Recently, Melanie and Educate Tomorrow took their mission to a new level. Through her experience with Educate Tomorrow, Melanie realized that by the time the foster children reach high school, they are often already very far behind. Melanie and Educate Tomorrow desired to move from curative to preventive solutions. One day four years ago, during her drive to work, Melanie heard about the Seed School in Washington, D.C., which educates at-risk youth (including foster children) from sixth through twelfth grade. Ninety-seven percent of their graduates go on to a four-year college. Shortly thereafter, Melanie visited the Seed School with her sister. The idea of establishing a similar school in Florida made perfect sense economically. The state of Florida pays approximately $30,000 per year for each child in foster care. Educate Tomorrow argues that those funds would be better spent for certain older children to attend a boarding school with an environment carefully tailored to their needs.
To develop such a school, however, and to reallocate the state’s funding for those foster children, Educate Tomorrow needed to pass legislation approving the development of the school and reallocating the relevant funding. Educate Tomorrow introduced such a bill during the last Florida legislative session. The bill’s journey through the Florida legislature was storied. First, the bill was introduced as part of a Charter School Bill, only to be amended three weeks before the end of the session. That left the bill in jeopardy of failing, because, under the Florida Constitution, a bill must be approved within 60 days or it cannot be reintroduced for a period of one year. Moreover, being amended out of the Charter School Bill presented an additional challenge because any amendment must be germane to the bill to which it is attached. Thus, with only three weeks until the end of the legislative session, Educate Tomorrow was faced with the task of finding another bill related to children’s education. Finally, after being amended out of a second education-related bill, a bill relating to funding for children’s education was amended to include Educate Tomorrow’s provisions. To pass, the bill had to be approved by four committees in the Florida House and three in the Florida Senate. In the end, the bill made it to those committees 60 days after its introduction. Because of the late timing, the bill did not get to the last required Senate committee, once again threatening the bill’s passage. But close to 9:00 p.m. on that last day, the bill got an exception from that Committee and proceeded on to the House. By 9:00 p.m., the House was no longer taking any new bills so, again, the bill required an exception in order to be considered. Finally, the bill passed at 11:58 p.m., just in the nick of time. Melanie and Educate Tomorrow expect that their school will open in August 2012, with Melanie serving on the board of the school.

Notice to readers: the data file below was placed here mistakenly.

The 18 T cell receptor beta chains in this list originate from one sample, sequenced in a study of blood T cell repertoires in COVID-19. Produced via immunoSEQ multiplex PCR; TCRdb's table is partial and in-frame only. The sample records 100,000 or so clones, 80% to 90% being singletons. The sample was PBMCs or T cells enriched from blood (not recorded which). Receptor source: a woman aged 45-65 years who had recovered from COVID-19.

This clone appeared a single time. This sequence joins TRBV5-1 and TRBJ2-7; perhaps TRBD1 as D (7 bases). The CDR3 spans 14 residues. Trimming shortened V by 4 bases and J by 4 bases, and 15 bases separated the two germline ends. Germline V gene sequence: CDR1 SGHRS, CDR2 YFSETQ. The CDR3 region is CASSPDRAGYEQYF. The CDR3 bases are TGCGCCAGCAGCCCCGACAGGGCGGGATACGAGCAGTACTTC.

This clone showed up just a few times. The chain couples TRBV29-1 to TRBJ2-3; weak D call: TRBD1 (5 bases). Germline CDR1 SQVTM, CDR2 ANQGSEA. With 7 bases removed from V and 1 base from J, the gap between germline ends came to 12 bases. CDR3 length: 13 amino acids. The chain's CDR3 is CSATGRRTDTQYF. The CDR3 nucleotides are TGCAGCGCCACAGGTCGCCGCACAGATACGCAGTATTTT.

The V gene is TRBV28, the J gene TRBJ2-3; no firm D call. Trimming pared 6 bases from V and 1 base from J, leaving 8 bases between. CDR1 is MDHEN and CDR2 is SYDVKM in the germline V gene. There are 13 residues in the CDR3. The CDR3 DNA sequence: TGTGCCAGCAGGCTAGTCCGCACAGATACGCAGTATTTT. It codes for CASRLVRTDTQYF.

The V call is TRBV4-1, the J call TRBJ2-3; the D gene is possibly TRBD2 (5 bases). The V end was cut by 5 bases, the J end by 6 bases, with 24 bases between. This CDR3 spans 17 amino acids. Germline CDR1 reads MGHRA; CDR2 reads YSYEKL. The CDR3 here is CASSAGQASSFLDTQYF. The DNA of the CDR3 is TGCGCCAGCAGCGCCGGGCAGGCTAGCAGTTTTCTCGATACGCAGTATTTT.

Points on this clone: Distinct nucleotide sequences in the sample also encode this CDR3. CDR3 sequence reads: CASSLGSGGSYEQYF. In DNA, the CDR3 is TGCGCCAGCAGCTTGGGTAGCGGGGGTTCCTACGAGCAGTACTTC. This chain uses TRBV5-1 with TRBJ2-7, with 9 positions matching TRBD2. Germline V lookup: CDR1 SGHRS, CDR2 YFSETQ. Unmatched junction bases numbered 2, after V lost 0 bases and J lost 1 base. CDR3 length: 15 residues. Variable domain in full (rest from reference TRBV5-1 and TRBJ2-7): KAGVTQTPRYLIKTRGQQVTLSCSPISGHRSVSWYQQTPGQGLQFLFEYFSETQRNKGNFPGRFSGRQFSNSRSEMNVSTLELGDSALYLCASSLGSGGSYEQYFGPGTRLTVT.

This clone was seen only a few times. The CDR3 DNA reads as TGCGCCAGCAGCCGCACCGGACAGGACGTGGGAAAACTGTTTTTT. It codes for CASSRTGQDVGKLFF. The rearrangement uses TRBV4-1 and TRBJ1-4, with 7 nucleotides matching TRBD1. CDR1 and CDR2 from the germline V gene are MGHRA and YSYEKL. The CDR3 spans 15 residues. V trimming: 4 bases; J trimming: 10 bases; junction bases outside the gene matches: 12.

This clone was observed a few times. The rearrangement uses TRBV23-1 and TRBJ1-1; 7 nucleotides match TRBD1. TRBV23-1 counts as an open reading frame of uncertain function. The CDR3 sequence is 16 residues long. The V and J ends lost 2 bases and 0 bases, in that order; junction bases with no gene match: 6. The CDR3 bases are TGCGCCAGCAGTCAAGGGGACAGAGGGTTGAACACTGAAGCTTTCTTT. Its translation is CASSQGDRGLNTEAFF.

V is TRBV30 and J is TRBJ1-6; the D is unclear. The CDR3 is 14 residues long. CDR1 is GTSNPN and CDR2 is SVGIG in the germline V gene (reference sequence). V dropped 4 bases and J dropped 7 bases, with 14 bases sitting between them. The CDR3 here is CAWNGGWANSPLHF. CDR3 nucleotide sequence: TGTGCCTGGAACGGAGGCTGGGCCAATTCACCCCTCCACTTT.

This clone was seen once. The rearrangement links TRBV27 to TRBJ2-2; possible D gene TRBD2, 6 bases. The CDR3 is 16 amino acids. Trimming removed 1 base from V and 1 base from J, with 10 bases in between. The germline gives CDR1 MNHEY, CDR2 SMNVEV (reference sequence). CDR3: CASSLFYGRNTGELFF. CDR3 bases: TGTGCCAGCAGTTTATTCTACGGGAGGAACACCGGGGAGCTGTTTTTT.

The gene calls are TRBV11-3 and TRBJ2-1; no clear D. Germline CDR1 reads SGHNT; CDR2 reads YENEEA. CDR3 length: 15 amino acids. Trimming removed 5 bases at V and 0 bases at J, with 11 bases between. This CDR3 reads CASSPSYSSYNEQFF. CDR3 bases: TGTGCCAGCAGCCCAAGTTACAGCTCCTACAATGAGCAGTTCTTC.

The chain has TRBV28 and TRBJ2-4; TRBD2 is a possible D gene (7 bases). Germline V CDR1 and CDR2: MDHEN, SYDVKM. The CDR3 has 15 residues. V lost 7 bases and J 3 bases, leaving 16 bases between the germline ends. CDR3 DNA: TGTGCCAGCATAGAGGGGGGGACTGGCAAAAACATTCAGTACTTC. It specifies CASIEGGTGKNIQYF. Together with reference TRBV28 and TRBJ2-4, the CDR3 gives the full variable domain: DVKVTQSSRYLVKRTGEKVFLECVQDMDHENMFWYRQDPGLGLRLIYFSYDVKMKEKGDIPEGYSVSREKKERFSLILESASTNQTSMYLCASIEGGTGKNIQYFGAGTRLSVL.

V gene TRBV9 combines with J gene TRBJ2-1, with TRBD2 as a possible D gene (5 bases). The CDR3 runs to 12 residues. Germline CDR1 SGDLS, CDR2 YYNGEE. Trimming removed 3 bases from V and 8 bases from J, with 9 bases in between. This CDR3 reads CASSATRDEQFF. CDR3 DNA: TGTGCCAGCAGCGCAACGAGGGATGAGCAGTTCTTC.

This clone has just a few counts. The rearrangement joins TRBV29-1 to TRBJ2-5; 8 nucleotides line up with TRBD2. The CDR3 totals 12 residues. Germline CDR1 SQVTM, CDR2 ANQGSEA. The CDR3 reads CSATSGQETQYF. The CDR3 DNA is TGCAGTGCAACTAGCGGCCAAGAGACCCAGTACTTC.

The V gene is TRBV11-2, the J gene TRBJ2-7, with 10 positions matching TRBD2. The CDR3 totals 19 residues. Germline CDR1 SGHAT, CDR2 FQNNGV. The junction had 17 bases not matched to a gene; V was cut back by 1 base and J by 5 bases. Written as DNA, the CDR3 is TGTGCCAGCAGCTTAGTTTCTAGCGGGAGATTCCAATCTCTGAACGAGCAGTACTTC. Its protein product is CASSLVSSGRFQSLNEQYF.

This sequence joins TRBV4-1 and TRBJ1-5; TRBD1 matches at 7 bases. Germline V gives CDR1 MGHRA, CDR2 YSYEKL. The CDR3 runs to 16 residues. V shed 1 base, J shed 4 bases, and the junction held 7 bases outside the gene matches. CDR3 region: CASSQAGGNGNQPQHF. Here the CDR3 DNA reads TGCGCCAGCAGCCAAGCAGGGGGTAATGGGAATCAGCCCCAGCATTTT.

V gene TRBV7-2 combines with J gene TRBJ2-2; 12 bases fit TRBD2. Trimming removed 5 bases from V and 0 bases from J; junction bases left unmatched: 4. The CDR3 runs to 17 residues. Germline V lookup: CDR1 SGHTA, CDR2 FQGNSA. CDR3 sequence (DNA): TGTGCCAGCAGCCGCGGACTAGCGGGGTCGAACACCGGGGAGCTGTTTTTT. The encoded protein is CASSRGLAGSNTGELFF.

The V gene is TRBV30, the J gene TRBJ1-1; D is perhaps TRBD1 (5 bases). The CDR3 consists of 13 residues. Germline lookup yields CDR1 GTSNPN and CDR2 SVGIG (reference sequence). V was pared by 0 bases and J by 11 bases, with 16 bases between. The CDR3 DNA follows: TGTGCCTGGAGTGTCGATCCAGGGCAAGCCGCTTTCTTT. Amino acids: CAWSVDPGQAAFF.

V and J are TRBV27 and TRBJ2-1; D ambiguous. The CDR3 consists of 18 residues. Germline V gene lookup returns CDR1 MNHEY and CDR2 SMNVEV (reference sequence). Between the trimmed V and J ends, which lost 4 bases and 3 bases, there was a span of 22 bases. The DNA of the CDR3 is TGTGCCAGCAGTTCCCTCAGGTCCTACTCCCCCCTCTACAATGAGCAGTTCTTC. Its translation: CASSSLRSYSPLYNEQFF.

Melanie’s service has been widely recognized both within and outside the legal community with awards and honors that are too numerous to mention. Although Melanie’s practice continues to focus on business litigation, her substantial commitment to Educate Tomorrow provides an excellent example of how we can use our degrees to help the larger community, and those less fortunate, through pro bono commitments.
Patricia C. O’Prey is with Richards, Kibbe & Orbe LLP in New York City.